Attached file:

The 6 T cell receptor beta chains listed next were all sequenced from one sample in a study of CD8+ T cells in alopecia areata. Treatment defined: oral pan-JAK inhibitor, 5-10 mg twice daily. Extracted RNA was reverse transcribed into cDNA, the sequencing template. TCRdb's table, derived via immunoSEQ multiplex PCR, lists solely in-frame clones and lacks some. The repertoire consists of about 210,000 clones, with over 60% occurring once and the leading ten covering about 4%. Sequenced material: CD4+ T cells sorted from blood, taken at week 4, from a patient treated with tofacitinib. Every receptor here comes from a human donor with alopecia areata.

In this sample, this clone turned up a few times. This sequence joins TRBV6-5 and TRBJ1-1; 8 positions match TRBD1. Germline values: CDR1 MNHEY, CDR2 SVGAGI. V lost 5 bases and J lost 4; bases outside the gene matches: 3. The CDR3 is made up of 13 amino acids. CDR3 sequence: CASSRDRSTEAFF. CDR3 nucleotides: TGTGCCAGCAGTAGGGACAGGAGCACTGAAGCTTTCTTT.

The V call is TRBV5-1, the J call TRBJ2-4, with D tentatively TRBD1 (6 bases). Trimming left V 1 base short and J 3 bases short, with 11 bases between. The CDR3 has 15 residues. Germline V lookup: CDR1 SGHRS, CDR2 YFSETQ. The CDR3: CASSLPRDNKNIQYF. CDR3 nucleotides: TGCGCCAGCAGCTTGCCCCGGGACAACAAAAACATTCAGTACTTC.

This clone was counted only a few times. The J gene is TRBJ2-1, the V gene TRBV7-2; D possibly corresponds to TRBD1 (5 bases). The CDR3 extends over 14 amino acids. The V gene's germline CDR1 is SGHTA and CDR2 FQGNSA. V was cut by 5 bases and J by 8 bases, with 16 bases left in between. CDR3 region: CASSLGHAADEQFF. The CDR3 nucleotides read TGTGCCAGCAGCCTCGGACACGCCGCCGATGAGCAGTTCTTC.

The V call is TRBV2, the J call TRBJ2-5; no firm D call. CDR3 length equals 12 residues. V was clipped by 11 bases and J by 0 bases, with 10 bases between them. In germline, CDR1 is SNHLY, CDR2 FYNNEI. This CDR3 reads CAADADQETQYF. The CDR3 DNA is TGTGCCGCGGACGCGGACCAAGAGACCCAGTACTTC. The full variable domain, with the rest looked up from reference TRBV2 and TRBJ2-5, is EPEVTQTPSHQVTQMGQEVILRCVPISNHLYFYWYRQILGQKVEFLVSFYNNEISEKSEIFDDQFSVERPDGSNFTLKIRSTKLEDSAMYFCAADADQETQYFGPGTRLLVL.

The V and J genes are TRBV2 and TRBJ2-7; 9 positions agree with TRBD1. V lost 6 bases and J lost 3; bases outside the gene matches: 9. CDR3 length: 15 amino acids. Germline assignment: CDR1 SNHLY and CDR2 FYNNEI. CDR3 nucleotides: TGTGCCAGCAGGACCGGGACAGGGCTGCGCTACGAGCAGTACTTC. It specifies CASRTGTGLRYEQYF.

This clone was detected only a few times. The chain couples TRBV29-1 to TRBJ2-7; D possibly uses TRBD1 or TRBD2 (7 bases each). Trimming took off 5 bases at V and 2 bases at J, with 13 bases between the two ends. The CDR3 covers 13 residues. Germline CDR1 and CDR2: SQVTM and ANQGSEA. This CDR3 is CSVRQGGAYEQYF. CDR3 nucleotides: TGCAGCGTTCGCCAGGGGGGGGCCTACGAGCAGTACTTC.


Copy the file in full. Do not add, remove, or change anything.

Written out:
The 6 T cell receptor beta chains listed next were all sequenced from one sample in a study of CD8+ T cells in alopecia areata. Treatment defined: oral pan-JAK inhibitor, 5-10 mg twice daily. Extracted RNA was reverse transcribed into cDNA, the sequencing template. TCRdb's table, derived via immunoSEQ multiplex PCR, lists solely in-frame clones and lacks some. The repertoire consists of about 210,000 clones, with over 60% occurring once and the leading ten covering about 4%. Sequenced material: CD4+ T cells sorted from blood, taken at week 4, from a patient treated with tofacitinib. Every receptor here comes from a human donor with alopecia areata.

In this sample, this clone turned up a few times. This sequence joins TRBV6-5 and TRBJ1-1; 8 positions match TRBD1. Germline values: CDR1 MNHEY, CDR2 SVGAGI. V lost 5 bases and J lost 4; bases outside the gene matches: 3. The CDR3 is made up of 13 amino acids. CDR3 sequence: CASSRDRSTEAFF. CDR3 nucleotides: TGTGCCAGCAGTAGGGACAGGAGCACTGAAGCTTTCTTT.

The V call is TRBV5-1, the J call TRBJ2-4, with D tentatively TRBD1 (6 bases). Trimming left V 1 base short and J 3 bases short, with 11 bases between. The CDR3 has 15 residues. Germline V lookup: CDR1 SGHRS, CDR2 YFSETQ. The CDR3: CASSLPRDNKNIQYF. CDR3 nucleotides: TGCGCCAGCAGCTTGCCCCGGGACAACAAAAACATTCAGTACTTC.

This clone was counted only a few times. The J gene is TRBJ2-1, the V gene TRBV7-2; D possibly corresponds to TRBD1 (5 bases). The CDR3 extends over 14 amino acids. The V gene's germline CDR1 is SGHTA and CDR2 FQGNSA. V was cut by 5 bases and J by 8 bases, with 16 bases left in between. CDR3 region: CASSLGHAADEQFF. The CDR3 nucleotides read TGTGCCAGCAGCCTCGGACACGCCGCCGATGAGCAGTTCTTC.

The V call is TRBV2, the J call TRBJ2-5; no firm D call. CDR3 length equals 12 residues. V was clipped by 11 bases and J by 0 bases, with 10 bases between them. In germline, CDR1 is SNHLY, CDR2 FYNNEI. This CDR3 reads CAADADQETQYF. The CDR3 DNA is TGTGCCGCGGACGCGGACCAAGAGACCCAGTACTTC. The full variable domain, with the rest looked up from reference TRBV2 and TRBJ2-5, is EPEVTQTPSHQVTQMGQEVILRCVPISNHLYFYWYRQILGQKVEFLVSFYNNEISEKSEIFDDQFSVERPDGSNFTLKIRSTKLEDSAMYFCAADADQETQYFGPGTRLLVL.

The V and J genes are TRBV2 and TRBJ2-7; 9 positions agree with TRBD1. V lost 6 bases and J lost 3; bases outside the gene matches: 9. CDR3 length: 15 amino acids. Germline assignment: CDR1 SNHLY and CDR2 FYNNEI. CDR3 nucleotides: TGTGCCAGCAGGACCGGGACAGGGCTGCGCTACGAGCAGTACTTC. It specifies CASRTGTGLRYEQYF.

This clone was detected only a few times. The chain couples TRBV29-1 to TRBJ2-7; D possibly uses TRBD1 or TRBD2 (7 bases each). Trimming took off 5 bases at V and 2 bases at J, with 13 bases between the two ends. The CDR3 covers 13 residues. Germline CDR1 and CDR2: SQVTM and ANQGSEA. This CDR3 is CSVRQGGAYEQYF. CDR3 nucleotides: TGCAGCGTTCGCCAGGGGGGGGCCTACGAGCAGTACTTC.